This has been going on for far too long and has been flying under the radar far too quietly. I feel as though I must take the liberty of exposing Jaden Smith’s Instagram account to the public.
Jaden Smith looks like The Weeknd and spits godly phrases like Yeezy. He acts on screen like Taylor Lautner circa The Adventures of Shark Boy and Lava Girl. And that about sums it up.
I have a really strange talent for finding semi-famous people’s social media accounts and then obsessively following their lives until I know almost everything about them. I tried to make Jaden Smith one of my stalkees, but it just didn’t work. His guard is too raised; his thoughts too deep. As I attempt to deconstruct the Instagram photos shared by @iputthesocietyonmyback (something Jaden really does, especially valued at $8 million at the age of 15), you’ll hopefully see what I mean.
Here, Jaden turns geometry into something trippy as balls. I am wondering if he is implying that this is just the start of his passion for paper pyramid building. Will he be building more pyramids? Will he be gifting those pyramids? Will Jaden Smith send me a paper pyramid? I am v excited to see where his paper pyramid endeavors take him.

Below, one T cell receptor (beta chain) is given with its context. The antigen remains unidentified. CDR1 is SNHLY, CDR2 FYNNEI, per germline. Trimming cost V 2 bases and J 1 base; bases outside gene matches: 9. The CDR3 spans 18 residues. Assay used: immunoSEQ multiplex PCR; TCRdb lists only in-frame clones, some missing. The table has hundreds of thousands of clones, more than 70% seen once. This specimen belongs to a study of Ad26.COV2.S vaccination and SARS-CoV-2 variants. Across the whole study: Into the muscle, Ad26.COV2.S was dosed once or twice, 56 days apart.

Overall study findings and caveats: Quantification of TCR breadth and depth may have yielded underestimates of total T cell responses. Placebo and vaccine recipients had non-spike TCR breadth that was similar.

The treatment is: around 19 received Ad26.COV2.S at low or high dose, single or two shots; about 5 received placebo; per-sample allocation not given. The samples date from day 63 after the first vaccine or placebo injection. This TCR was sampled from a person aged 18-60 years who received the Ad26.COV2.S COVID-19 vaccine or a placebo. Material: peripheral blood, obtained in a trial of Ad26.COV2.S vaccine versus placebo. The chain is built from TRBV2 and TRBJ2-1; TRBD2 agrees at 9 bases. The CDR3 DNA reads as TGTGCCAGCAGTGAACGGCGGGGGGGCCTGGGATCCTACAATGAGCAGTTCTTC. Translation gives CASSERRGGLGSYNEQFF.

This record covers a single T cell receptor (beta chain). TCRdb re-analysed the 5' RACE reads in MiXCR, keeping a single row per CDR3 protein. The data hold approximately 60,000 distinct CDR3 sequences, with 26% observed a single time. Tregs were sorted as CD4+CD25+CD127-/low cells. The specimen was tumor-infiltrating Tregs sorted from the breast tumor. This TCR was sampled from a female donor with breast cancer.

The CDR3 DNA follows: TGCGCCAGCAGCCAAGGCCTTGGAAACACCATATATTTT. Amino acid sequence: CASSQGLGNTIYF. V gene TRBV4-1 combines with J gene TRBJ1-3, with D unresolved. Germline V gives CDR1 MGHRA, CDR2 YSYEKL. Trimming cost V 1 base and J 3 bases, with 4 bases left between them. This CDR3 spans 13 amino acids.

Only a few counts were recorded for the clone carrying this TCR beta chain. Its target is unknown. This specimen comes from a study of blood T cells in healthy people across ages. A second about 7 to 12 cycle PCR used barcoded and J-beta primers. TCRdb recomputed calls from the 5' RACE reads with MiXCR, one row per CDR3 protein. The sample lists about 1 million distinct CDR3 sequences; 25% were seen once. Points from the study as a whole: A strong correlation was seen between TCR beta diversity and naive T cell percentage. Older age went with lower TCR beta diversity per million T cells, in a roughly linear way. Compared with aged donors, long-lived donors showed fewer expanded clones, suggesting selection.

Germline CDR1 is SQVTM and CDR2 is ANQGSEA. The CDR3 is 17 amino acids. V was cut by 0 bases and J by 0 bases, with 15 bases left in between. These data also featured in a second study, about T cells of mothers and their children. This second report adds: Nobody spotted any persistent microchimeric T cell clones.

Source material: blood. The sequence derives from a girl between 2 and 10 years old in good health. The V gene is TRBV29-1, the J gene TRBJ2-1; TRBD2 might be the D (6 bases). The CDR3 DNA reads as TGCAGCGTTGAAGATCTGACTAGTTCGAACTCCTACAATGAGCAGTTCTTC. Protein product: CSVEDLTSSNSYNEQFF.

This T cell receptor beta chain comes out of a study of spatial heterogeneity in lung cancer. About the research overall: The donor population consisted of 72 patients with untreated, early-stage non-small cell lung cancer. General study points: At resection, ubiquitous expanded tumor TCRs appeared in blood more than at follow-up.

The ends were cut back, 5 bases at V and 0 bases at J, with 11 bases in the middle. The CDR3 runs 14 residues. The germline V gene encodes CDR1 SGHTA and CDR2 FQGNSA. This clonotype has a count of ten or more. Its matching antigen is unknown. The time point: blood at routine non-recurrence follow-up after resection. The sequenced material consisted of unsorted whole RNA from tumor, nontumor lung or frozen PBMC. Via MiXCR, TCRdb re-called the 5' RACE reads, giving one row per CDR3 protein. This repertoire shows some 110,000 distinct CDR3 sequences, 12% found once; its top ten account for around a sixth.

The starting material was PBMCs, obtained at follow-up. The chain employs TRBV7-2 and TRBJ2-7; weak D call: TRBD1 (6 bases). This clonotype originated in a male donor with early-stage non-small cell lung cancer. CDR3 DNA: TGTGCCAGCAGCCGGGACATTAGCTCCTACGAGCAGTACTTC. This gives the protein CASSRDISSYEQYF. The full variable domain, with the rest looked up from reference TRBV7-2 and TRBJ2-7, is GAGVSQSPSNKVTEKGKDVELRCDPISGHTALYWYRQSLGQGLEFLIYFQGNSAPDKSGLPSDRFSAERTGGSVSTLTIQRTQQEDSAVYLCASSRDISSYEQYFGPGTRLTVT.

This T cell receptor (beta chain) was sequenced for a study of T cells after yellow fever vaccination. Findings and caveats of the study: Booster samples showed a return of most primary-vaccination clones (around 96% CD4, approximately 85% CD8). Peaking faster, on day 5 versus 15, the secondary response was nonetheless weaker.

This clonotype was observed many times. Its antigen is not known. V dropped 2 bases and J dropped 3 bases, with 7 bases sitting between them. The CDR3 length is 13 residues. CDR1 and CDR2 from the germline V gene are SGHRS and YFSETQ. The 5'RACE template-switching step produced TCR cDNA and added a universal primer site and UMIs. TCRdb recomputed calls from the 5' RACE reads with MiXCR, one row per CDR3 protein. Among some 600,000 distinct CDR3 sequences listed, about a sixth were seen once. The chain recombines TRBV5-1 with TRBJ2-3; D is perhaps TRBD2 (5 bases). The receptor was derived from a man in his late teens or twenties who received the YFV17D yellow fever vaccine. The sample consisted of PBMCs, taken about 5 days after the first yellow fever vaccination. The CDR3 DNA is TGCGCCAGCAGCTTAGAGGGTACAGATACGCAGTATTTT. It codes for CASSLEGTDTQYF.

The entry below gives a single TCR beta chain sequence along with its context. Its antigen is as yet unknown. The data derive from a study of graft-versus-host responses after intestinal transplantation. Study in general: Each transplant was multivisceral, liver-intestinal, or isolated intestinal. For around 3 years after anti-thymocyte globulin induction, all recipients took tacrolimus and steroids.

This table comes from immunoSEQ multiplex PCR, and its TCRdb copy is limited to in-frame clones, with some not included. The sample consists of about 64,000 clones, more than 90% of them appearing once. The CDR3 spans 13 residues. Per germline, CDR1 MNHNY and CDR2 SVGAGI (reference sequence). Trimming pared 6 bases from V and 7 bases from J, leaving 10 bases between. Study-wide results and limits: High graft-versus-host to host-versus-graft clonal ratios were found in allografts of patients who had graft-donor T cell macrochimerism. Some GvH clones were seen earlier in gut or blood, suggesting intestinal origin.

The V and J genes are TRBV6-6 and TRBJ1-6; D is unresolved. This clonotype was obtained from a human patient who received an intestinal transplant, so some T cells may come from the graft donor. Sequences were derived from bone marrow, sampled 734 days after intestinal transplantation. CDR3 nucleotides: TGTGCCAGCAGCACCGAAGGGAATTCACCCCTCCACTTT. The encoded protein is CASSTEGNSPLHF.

In other words, “selfié.” Jaden freestyles in this caption, revealing a passion for the Twilight series, which he wants to watch in a light blue room. He’s lucky that he has enough money to paint a room light blue just to watch a Twilight movie in it. Jaden comes to terms with his ridiculousness, warning others not to end up like him, “Young Black And Delirious.” Don’t ignore the second stanza, either. BTW, I think you mean *too, Jaden.
Oh, cool. Thx 4 the update.
Yes, yes. Enchant them with the White Silk Pants. Those are always a winner. Also, I do not see any young dumb scamps in this black and white photo of LA!!!! I wonder if his fingers ever get tired of typing with capital letters. Eh?
Ready for Hawaii or ready to become a dementor? I’m kinda into this one, though. Super ironic.
Yes, Jaden, you protect the Kardashian sisters and their pretty blonde friend in an Iron Man suit. Jaden posted this to remind us of his inability to blend into society–the society that is, after all, on his back. I wish I was the privileged child of a celebrity. Then maybe I could look cool pretending every word is a proper noun, too.
That’s all for this week. Check out Jaden Smith: the philosophical poet of our generation on Insta to gain more wordly insights.
As women, we’re taught to say “no” to things like mean girls, scary men, and carbs. Obviously, some have more difficulty saying it than others. Just as obviously, I’m not one of the girls that does.